Throughout the two-weeklong event, Local Motors showed off its proprietary manufacturing process for 3D-printing cars, which consists of three phases: additive, subtractive and rapid assembly. Made from ABS plastic reinforced with carbon fiber provide by SABIC, the current model of the Strati takes approximately 44 hours to print 212 layers. And while it won’t hit Formula 1-like speeds anytime soon, the two-seater can reach 25 miles per hour.


The end result is a completed 3D-printed Car Structure™. Once 3D printing is complete, the 3D-printed Car Structure moves to a Thermwood CNC router that mills the finer details. After a few hours of milling, the Strati’s exterior details take shape. Finally, the Car Structure is printed and refined, while the non 3D-printed components like the drivetrain, electrical components, gauges, wiring and tires are added. A vinyl wrapping, paint or other surface treatment is used to complement the 3D-printed texture, resulting in a showroom-ready vehicle.

While the company may not be ready to talk definite price just yet (which will most likely sell for $18,000 to $30,000), it does want to shorten the production process from just under two days to a day. CEO Jay Rogers notes that the Strati is first of three vehicles Local Motors plans to sell, with the current model launching this year.


However, as impressive as they may be, the first batch of printed cars will be categorized more like golf carts as “neighborhood electric vehicles.” Yet, the company does intend on offering a ride that can be driven on all roads in the U.S over the next two years. This, of course, will first require passing safety requirements set by the National Highway Traffic Safety Administration, including crash tests.

“We like to think of it as Build-A-Bear, mashed up with Ikea, mashed up with Formula One,” Rogers recently told the New York Times.

Strati isn’t the only 3D-printed vehicle shining in the NAIAS spotlight, as the Department of Energy’s Oak Ridge National Laboratory (ORNL) has also debuted a fully-functional 3D-printed Shelby Cobra. The car, which honors the 50th anniversary of the Shelby Cobra 289 FIA, weighs 1,400 pounds, with nearly a third of the parts used on the vehicle having been printed in just 24 hours.


From concept to completion, the team took six weeks to design, manufacture and assemble the Shelby, including the 24 hours of print time. The new Big Area Additive Manufacturing (BAAM) machine, jointly developed by ORNL and Cincinnati Incorporated, can construct components 500 to 1000 times faster than today’s industrial additive machines. ORNL researchers say the speed of next-gen additive manufacturing offers new opportunities for the automotive industry, especially in prototyping vehicles.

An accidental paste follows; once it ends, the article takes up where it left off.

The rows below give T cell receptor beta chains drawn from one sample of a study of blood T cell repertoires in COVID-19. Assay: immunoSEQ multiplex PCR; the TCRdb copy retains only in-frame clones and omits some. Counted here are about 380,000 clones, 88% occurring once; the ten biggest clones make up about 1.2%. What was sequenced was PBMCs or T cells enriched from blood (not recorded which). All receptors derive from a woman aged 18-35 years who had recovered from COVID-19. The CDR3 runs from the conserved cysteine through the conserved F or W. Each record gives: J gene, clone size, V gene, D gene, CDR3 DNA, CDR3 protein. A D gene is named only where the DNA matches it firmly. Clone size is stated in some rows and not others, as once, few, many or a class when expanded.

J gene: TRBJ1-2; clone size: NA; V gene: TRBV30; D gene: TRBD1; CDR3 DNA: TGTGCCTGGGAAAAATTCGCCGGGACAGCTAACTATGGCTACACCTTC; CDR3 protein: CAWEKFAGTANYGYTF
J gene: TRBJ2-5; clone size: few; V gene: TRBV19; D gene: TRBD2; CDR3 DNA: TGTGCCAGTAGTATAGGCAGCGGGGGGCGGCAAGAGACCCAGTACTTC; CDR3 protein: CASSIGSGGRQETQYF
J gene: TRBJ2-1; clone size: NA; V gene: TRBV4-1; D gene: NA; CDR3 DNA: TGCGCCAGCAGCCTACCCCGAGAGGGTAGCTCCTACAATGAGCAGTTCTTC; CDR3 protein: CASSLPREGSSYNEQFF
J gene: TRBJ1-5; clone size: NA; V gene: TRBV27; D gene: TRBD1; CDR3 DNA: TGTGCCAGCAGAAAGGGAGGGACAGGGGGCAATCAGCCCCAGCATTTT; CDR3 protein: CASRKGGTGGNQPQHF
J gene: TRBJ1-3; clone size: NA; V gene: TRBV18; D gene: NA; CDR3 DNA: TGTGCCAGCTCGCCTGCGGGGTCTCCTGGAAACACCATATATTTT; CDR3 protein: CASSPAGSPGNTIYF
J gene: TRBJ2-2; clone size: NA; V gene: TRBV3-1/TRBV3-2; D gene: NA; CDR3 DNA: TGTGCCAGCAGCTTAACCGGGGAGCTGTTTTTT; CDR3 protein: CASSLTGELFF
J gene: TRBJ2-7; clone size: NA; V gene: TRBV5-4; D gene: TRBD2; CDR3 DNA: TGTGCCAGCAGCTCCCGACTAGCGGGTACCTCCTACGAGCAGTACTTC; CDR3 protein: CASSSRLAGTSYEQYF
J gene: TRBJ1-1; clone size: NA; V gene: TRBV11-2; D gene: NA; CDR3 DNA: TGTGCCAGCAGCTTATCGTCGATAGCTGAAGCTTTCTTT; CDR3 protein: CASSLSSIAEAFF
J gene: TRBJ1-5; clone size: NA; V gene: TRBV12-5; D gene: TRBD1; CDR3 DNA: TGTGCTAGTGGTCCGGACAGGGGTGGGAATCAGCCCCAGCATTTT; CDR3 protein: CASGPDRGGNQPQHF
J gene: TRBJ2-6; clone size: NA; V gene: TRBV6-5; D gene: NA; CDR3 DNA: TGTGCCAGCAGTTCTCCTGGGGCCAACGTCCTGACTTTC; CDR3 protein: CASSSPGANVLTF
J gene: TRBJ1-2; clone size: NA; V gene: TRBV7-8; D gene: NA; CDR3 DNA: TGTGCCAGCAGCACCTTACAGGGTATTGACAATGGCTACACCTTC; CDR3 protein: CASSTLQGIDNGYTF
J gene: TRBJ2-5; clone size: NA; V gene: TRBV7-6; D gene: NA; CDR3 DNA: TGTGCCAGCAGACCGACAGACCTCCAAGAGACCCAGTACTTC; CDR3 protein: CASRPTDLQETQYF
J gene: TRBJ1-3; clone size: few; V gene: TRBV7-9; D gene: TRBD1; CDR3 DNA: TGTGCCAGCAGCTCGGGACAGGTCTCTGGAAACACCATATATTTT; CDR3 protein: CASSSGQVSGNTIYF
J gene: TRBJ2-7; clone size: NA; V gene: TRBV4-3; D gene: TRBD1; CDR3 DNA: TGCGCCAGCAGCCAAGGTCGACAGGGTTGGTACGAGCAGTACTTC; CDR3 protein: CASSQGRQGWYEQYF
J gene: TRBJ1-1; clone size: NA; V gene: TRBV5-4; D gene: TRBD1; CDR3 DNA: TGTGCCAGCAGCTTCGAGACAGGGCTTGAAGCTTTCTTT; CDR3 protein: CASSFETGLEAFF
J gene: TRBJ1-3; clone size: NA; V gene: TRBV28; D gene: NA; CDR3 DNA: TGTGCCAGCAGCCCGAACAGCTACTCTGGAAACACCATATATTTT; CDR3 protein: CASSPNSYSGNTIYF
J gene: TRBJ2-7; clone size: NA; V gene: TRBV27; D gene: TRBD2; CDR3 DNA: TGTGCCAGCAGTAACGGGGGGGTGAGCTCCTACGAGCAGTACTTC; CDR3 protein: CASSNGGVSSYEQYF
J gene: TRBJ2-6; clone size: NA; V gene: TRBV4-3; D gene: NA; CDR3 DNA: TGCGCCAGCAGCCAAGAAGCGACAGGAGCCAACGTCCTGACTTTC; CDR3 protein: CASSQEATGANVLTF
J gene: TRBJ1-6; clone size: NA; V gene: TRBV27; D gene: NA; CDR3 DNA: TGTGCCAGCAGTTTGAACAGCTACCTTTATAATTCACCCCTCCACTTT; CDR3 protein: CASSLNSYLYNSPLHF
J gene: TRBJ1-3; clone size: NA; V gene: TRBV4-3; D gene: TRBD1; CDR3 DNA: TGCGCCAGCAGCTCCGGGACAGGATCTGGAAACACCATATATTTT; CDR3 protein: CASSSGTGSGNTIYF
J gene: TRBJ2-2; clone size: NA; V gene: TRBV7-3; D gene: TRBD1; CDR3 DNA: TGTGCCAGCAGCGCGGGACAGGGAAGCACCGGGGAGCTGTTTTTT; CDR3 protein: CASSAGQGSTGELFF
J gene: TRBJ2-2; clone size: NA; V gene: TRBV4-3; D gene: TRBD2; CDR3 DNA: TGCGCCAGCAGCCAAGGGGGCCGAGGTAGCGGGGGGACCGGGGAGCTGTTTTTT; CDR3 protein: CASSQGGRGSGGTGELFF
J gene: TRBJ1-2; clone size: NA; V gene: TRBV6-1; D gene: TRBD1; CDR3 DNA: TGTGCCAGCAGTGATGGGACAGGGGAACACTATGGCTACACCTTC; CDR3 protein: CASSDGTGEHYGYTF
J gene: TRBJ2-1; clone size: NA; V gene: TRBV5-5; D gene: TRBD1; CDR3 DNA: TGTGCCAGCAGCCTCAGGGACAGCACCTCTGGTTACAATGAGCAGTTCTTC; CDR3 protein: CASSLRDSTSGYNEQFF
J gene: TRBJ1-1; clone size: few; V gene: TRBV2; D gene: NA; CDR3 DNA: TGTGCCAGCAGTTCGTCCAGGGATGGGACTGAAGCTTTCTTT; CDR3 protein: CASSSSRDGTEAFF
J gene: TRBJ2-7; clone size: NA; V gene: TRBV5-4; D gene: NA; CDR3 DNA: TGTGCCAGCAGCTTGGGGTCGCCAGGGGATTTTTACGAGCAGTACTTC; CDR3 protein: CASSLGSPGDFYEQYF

“You can print out a working vehicle in a matter of days or weeks,” explained Lonnie Love, ORNL Senior Research Scientist. “You can test it for form, fit and function. Your ability to innovate quickly has radically changed. There’s a whole industry that could be built up around rapid innovation in transportation.”

Now you can 3D print your own (mini) car

Earlier this month, the crew over at Local Motors made history by successfully building (and driving) the world’s first 3D-printed car all within a 44-hour window at the International Manufacturing Technology Show. The highly-popular vehicle even made its way to the World Maker Faire, where AVR Man himself had the chance to scope out the new set of wheels.


The technology behind the Strati was pioneered at the Department of Energy’s Oak Ridge National Laboratory (ORNL). The vehicle was produced all in one piece using direct digital manufacturing (DDM); however, the mechanical components such as batteries, motor and wiring were still needed from third party sources.

In total, it took 44 hours to print the drivable project’s 49 parts from the massive 3D printer. During the IMT show, the Local Motors team assembled the printed pieces, dropped in the engine and bolted on wheels, tires, seats, windshield, and interior. (For those wondering, your average car consists of anywhere between 5,000 to 6,000 parts.)

Local Motors is hoping the Strati will continue to demonstrate the viability of using sustainable, digital manufacturing solutions in the automotive industry, and plans to launch production-level 3D-printed cars that will be available to the general public for purchase in the forthcoming months.

Until then, the company has unveiled the next best thing. In true open source fashion, Local Motors has released the downloadable file so that any Maker can now print an accurate 1:10 scale model of the Strati in the comfort of their own home — wheels, steering shaft, suspension, pedal box and all.


Local Motors has requested that those who 3D print the miniature Strati model share an image of the final product with them.